Psychosocial Factors Associated with Healthy and Unhealthy Interpregnancy Intervals
PublisherMary Ann Liebert Inc.
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AbstractPurpose: To examine the influence of psychosocial factors, including anxiety, depression, social support, maternal substance abuse, and intimate partner violence (IPV) on interpregnancy intervals (IPIs). Methods: B'more for Healthy Babies-Upton/Druid Heights is part of a citywide initiative to improve the health of at-risk pregnant women and their children. Participants with at least one prior birth completed baseline, postpartum, and 3-month follow-up surveys with questions about pregnancy, medical, and psychosocial history. Associations between IPI and the independent variables were assessed using chi-square analysis and analysis of variance. Multivariable multinomial logistic regression models examined significant associations while controlling for other independent variables and potential confounders. Results: Participants with current IPV were more likely to have a short IPI (odds ratio [OR]=13.1; 95% confidence interval [CI]=1.07-158.9; p=0.04) than healthy IPI. Women with family social support were more likely to have a healthy IPI (OR=5.88, 95% CI=1.02-31.25, p=0.05) than those without family social support. Maternal anxiety and depression did not significantly influence IPI. Conclusion: IPV increased the likelihood of having an unhealthy IPI among this population and family social support increased the likelihood of having a healthy IPI. Additional efforts to address IPV and enhance family social support may lead to improved pregnancy outcomes. Copyright Ruth Young et al. 2018.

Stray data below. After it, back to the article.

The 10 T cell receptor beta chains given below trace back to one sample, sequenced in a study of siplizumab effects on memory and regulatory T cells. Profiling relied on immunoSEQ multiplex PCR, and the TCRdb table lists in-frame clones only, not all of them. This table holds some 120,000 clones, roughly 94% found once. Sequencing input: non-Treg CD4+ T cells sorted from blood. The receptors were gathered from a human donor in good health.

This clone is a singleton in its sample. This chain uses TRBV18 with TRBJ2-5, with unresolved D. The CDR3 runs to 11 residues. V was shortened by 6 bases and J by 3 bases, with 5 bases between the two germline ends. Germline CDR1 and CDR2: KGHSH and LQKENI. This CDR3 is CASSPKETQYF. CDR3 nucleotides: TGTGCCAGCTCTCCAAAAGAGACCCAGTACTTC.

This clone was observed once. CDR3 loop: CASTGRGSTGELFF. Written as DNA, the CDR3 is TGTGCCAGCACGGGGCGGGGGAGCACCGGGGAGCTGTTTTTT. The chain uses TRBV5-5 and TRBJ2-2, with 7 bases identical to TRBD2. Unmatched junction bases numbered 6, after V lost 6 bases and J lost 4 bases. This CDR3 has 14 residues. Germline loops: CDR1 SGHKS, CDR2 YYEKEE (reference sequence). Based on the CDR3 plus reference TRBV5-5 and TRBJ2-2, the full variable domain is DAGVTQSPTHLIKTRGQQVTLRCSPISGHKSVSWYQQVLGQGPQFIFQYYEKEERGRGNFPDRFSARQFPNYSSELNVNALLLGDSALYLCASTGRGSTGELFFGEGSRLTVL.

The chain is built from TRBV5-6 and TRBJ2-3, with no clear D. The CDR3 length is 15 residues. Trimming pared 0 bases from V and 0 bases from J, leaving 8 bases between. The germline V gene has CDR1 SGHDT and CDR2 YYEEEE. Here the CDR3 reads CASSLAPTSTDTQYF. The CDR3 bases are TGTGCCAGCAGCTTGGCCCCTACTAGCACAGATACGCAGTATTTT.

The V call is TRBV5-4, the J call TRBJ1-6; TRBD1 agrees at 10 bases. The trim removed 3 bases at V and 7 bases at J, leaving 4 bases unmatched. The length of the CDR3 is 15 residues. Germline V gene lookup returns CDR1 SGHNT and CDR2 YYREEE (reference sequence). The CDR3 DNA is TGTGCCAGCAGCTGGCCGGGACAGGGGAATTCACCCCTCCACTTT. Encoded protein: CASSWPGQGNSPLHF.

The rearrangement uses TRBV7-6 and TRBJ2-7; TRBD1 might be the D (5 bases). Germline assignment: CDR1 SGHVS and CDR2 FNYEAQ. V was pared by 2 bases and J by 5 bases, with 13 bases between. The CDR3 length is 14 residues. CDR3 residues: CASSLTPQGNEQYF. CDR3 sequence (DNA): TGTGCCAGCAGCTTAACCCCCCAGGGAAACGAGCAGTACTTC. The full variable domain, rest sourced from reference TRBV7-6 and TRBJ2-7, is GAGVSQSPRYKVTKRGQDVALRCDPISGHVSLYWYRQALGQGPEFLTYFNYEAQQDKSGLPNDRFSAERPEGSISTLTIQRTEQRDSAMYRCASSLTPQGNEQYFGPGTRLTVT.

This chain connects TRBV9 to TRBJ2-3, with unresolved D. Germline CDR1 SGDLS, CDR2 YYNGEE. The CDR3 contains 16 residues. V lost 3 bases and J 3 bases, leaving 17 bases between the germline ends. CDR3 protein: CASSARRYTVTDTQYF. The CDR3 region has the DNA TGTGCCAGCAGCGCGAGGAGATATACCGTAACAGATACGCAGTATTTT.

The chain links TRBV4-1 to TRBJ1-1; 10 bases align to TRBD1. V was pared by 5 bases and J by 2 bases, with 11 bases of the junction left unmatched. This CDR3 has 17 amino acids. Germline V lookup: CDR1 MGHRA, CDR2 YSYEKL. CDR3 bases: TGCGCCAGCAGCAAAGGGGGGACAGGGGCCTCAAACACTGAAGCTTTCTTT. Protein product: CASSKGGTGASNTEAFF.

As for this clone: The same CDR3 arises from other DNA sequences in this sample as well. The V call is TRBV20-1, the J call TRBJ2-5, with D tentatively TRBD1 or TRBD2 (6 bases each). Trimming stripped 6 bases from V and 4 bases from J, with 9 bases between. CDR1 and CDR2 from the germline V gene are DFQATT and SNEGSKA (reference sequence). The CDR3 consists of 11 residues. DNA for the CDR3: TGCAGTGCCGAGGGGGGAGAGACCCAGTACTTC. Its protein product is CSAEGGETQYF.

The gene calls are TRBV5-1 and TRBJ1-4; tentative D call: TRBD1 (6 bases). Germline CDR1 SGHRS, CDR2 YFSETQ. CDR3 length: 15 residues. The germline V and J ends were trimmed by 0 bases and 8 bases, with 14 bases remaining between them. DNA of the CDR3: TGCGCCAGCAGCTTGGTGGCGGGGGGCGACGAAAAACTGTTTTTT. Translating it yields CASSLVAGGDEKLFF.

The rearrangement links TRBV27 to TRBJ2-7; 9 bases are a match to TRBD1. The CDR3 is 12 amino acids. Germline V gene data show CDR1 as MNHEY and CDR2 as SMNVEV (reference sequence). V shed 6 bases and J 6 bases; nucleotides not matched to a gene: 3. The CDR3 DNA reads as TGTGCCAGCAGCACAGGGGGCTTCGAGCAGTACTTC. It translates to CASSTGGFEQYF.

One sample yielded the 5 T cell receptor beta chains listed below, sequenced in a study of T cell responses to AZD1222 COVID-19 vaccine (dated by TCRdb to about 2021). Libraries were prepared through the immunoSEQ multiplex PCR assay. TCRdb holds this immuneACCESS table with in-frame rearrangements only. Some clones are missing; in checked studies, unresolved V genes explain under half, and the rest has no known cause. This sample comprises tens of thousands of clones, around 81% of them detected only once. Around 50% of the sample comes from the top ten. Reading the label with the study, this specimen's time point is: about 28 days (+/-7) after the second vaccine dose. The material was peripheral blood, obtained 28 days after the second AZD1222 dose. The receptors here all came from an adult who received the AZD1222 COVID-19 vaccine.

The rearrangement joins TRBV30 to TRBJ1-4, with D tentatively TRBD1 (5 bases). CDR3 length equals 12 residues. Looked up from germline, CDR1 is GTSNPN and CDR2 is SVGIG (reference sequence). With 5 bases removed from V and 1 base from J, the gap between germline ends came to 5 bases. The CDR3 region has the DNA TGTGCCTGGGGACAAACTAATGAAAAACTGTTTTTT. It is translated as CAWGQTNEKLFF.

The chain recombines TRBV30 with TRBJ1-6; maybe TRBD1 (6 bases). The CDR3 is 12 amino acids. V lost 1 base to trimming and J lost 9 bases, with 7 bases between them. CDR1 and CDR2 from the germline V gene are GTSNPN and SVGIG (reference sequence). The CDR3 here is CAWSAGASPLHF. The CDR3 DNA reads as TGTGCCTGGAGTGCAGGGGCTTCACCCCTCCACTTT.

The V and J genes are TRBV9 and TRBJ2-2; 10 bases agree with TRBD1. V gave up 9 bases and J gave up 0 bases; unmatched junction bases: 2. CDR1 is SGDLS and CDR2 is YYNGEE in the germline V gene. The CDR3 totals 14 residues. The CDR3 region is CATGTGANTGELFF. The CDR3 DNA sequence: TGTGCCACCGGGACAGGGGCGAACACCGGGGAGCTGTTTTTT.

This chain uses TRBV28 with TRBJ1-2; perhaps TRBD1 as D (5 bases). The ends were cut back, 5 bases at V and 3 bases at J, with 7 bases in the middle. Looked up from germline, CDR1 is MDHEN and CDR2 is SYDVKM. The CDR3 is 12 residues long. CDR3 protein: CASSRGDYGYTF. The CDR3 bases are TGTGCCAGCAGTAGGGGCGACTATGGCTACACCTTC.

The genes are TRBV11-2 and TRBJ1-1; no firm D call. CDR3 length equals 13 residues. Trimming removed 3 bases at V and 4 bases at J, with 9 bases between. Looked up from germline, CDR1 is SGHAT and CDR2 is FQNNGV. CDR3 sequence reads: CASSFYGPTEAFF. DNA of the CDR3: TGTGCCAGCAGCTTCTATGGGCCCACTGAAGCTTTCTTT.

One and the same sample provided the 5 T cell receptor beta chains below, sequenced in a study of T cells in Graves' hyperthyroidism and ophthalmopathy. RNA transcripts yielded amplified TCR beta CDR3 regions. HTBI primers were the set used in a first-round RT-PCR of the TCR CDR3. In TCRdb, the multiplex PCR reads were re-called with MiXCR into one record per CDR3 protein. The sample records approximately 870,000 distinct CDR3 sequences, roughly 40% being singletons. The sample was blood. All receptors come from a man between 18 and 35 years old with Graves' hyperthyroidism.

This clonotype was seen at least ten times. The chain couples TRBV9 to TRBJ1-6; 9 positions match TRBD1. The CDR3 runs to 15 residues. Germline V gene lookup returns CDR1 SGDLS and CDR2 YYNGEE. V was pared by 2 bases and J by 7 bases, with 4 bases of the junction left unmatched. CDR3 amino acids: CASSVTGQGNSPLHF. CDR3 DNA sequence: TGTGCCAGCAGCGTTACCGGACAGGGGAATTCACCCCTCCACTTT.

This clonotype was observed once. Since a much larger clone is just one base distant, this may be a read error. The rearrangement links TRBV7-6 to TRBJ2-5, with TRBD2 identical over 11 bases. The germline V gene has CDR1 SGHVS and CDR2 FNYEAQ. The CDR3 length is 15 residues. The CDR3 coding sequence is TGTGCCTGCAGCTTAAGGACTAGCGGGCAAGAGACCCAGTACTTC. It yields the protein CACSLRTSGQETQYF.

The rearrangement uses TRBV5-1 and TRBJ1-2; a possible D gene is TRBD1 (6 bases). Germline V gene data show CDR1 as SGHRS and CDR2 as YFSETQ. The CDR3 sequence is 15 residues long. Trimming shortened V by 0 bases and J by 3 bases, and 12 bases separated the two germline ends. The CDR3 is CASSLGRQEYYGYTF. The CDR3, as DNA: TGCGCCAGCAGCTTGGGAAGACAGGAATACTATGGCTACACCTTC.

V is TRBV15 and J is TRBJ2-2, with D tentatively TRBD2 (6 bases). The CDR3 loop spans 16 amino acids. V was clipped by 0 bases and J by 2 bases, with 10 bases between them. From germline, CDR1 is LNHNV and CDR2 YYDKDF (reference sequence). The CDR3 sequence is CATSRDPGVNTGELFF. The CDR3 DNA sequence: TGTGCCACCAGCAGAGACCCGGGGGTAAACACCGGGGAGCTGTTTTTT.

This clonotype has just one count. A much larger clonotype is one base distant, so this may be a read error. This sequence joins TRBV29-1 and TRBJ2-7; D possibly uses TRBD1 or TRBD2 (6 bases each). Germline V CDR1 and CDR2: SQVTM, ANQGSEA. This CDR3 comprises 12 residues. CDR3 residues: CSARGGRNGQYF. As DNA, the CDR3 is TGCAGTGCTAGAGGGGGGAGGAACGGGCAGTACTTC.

Identifier to cite or link to this itemhttps://www.scopus.com/inward/record.uri?eid=2-s2.0-85079130726&doi=10.1089%2fheq.2017.0017&partnerID=40&md5=7cef134426572a51f7a0e9b6731873b0; http://hdl.handle.net/10713/12035